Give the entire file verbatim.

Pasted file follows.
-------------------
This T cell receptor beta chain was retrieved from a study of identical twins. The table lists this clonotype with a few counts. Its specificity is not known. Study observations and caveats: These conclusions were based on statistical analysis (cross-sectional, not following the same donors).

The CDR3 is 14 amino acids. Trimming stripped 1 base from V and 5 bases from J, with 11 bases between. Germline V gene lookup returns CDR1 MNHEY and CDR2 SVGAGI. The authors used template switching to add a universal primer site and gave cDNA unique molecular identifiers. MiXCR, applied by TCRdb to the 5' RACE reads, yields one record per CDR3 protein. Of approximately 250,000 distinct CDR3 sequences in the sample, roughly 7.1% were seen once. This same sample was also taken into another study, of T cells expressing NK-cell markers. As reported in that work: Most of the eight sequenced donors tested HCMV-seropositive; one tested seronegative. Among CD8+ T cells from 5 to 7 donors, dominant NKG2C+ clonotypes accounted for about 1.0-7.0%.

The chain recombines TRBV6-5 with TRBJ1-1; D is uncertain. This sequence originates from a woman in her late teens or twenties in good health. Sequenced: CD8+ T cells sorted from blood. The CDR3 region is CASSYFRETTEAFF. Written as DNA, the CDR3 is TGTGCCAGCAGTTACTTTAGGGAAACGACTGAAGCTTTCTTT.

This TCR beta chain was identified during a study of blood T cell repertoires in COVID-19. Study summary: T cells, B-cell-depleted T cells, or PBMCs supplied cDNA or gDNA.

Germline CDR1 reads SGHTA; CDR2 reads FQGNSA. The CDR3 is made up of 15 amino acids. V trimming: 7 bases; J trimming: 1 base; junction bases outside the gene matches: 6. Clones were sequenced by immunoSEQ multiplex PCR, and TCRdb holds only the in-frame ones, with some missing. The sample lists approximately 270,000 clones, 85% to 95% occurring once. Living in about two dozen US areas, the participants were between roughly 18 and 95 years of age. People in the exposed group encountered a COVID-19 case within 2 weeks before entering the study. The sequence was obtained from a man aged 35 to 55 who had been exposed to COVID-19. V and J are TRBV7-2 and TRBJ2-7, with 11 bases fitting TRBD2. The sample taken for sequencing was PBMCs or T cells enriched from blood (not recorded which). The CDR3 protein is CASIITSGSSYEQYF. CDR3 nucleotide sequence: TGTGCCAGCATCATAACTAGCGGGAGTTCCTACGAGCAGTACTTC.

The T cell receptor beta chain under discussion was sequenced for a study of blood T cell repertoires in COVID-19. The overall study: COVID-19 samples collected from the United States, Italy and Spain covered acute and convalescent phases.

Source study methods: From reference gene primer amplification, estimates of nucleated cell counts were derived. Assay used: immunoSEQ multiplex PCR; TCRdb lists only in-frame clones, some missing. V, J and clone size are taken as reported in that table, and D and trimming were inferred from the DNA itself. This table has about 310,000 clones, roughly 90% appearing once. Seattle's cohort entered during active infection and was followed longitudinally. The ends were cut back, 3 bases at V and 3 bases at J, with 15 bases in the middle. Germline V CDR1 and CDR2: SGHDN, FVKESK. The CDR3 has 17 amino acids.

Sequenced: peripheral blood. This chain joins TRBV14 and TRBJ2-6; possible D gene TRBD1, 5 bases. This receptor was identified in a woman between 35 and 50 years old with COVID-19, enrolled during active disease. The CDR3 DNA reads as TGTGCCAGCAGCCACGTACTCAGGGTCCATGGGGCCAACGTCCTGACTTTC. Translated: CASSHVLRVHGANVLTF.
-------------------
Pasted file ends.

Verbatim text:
This T cell receptor beta chain was retrieved from a study of identical twins. The table lists this clonotype with a few counts. Its specificity is not known. Study observations and caveats: These conclusions were based on statistical analysis (cross-sectional, not following the same donors).

The CDR3 is 14 amino acids. Trimming stripped 1 base from V and 5 bases from J, with 11 bases between. Germline V gene lookup returns CDR1 MNHEY and CDR2 SVGAGI. The authors used template switching to add a universal primer site and gave cDNA unique molecular identifiers. MiXCR, applied by TCRdb to the 5' RACE reads, yields one record per CDR3 protein. Of approximately 250,000 distinct CDR3 sequences in the sample, roughly 7.1% were seen once. This same sample was also taken into another study, of T cells expressing NK-cell markers. As reported in that work: Most of the eight sequenced donors tested HCMV-seropositive; one tested seronegative. Among CD8+ T cells from 5 to 7 donors, dominant NKG2C+ clonotypes accounted for about 1.0-7.0%.

The chain recombines TRBV6-5 with TRBJ1-1; D is uncertain. This sequence originates from a woman in her late teens or twenties in good health. Sequenced: CD8+ T cells sorted from blood. The CDR3 region is CASSYFRETTEAFF. Written as DNA, the CDR3 is TGTGCCAGCAGTTACTTTAGGGAAACGACTGAAGCTTTCTTT.

This TCR beta chain was identified during a study of blood T cell repertoires in COVID-19. Study summary: T cells, B-cell-depleted T cells, or PBMCs supplied cDNA or gDNA.

Germline CDR1 reads SGHTA; CDR2 reads FQGNSA. The CDR3 is made up of 15 amino acids. V trimming: 7 bases; J trimming: 1 base; junction bases outside the gene matches: 6. Clones were sequenced by immunoSEQ multiplex PCR, and TCRdb holds only the in-frame ones, with some missing. The sample lists approximately 270,000 clones, 85% to 95% occurring once. Living in about two dozen US areas, the participants were between roughly 18 and 95 years of age. People in the exposed group encountered a COVID-19 case within 2 weeks before entering the study. The sequence was obtained from a man aged 35 to 55 who had been exposed to COVID-19. V and J are TRBV7-2 and TRBJ2-7, with 11 bases fitting TRBD2. The sample taken for sequencing was PBMCs or T cells enriched from blood (not recorded which). The CDR3 protein is CASIITSGSSYEQYF. CDR3 nucleotide sequence: TGTGCCAGCATCATAACTAGCGGGAGTTCCTACGAGCAGTACTTC.

The T cell receptor beta chain under discussion was sequenced for a study of blood T cell repertoires in COVID-19. The overall study: COVID-19 samples collected from the United States, Italy and Spain covered acute and convalescent phases.

Source study methods: From reference gene primer amplification, estimates of nucleated cell counts were derived. Assay used: immunoSEQ multiplex PCR; TCRdb lists only in-frame clones, some missing. V, J and clone size are taken as reported in that table, and D and trimming were inferred from the DNA itself. This table has about 310,000 clones, roughly 90% appearing once. Seattle's cohort entered during active infection and was followed longitudinally. The ends were cut back, 3 bases at V and 3 bases at J, with 15 bases in the middle. Germline V CDR1 and CDR2: SGHDN, FVKESK. The CDR3 has 17 amino acids.

Sequenced: peripheral blood. This chain joins TRBV14 and TRBJ2-6; possible D gene TRBD1, 5 bases. This receptor was identified in a woman between 35 and 50 years old with COVID-19, enrolled during active disease. The CDR3 DNA reads as TGTGCCAGCAGCCACGTACTCAGGGTCCATGGGGCCAACGTCCTGACTTTC. Translated: CASSHVLRVHGANVLTF.